Jagran Explainer: Nasal vaccine to be rolled out in India in January. Could it be a 'game-changer' in fight against COVID-19?

As the name suggests nasal vaccine is administered via nasal passage instead of a syringe. It is said to be helpful in generating immune responses at the site of infection within respiratory passage starting from nasal airways.

By Sugandha Jha
Updated: Sun, 26 Dec 2021 09:52 AM IST
Minute Read
Jagran Explainer: Nasal vaccine to be rolled out in India in January. Could it be a 'game-changer' in fight against COVID-19?

New Delhi | Jagran News Desk: Prime Minister Narendra Modi on Saturday evening announced that the nasal vaccine and the world's first DNA vaccine against the COVID-19 will soon be available for the inoculation drive in India. He also announced that children in the age group of 15-18 years can get vaccinated against COVID-19 from January 3 while healthcare and frontline workers will be administered a ‘precautionary’ (third) dose from January 10.

This step by PM Modi comes at a crucial time when India is witnessing a sharp rise in the Omicron variant of Coronavirus cases. Ensuring that more and more people are vaccinated against the virus is the only way out through a possible third wave, according to the World Health Organisation. Also, the safety of children at this stage is of paramount concern for parents and the government.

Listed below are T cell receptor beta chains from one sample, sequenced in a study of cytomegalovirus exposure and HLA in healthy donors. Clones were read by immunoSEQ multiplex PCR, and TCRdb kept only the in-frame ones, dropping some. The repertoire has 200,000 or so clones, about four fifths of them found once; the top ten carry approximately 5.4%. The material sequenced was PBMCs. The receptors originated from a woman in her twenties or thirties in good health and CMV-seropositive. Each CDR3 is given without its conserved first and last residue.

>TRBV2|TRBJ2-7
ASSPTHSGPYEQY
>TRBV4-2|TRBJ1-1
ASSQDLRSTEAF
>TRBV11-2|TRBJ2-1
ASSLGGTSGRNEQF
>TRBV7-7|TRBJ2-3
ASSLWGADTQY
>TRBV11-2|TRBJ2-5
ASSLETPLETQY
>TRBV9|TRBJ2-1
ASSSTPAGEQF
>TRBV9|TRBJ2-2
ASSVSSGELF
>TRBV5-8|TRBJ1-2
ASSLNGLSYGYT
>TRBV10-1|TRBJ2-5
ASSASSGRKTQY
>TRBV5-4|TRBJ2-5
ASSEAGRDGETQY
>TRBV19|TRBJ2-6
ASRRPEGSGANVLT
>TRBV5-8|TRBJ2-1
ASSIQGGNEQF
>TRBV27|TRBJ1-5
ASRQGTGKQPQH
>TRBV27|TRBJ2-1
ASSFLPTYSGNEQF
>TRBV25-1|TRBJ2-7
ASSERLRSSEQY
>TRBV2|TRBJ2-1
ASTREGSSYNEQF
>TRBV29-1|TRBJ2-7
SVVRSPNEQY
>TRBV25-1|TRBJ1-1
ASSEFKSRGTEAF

Also read: Jagran Explainer: Why PM Modi termed 3rd COVID-19 vaccine jab 'precaution dose' instead of 'booster shot'

Here's everything you need to know about the nasal vaccine:

What are nasal vaccines?

As the name suggests nasal vaccine is administered via nasal passage instead of a syringe. It is said to be helpful in generating immune responses at the site of infection within respiratory passages starting from nasal airways. This kind of vaccine is most suitable for children as it blocks both infection and transmission of COVID-19.

Which nasal vaccines are being developed in India?

Bharat Biotech is developing a BBV154 nasal vaccine for children in collaboration with Washington University School of Medicine (WUSM). Serum Institute of India (SII) is also testing the efficacy of the intransal COVI-VAC Covid vaccine in collaboration with New York-based vaccine maker Codagenix.

What does WHO have to say about this?

World Health Organisation’s Chief Scientist Dr Soumya Swaminathan has said that the nasal vaccine could be a game-changer for children. It will help in immuning children against the virus. Children across the states suffered the brunt of lockdown as outdoor activities were shut down amid the pandemic. 

This website uses cookie or similar technologies, to enhance your browsing experience and provide personalised recommendations. By continuing to use our website, you agree to our Privacy Policy and Cookie Policy.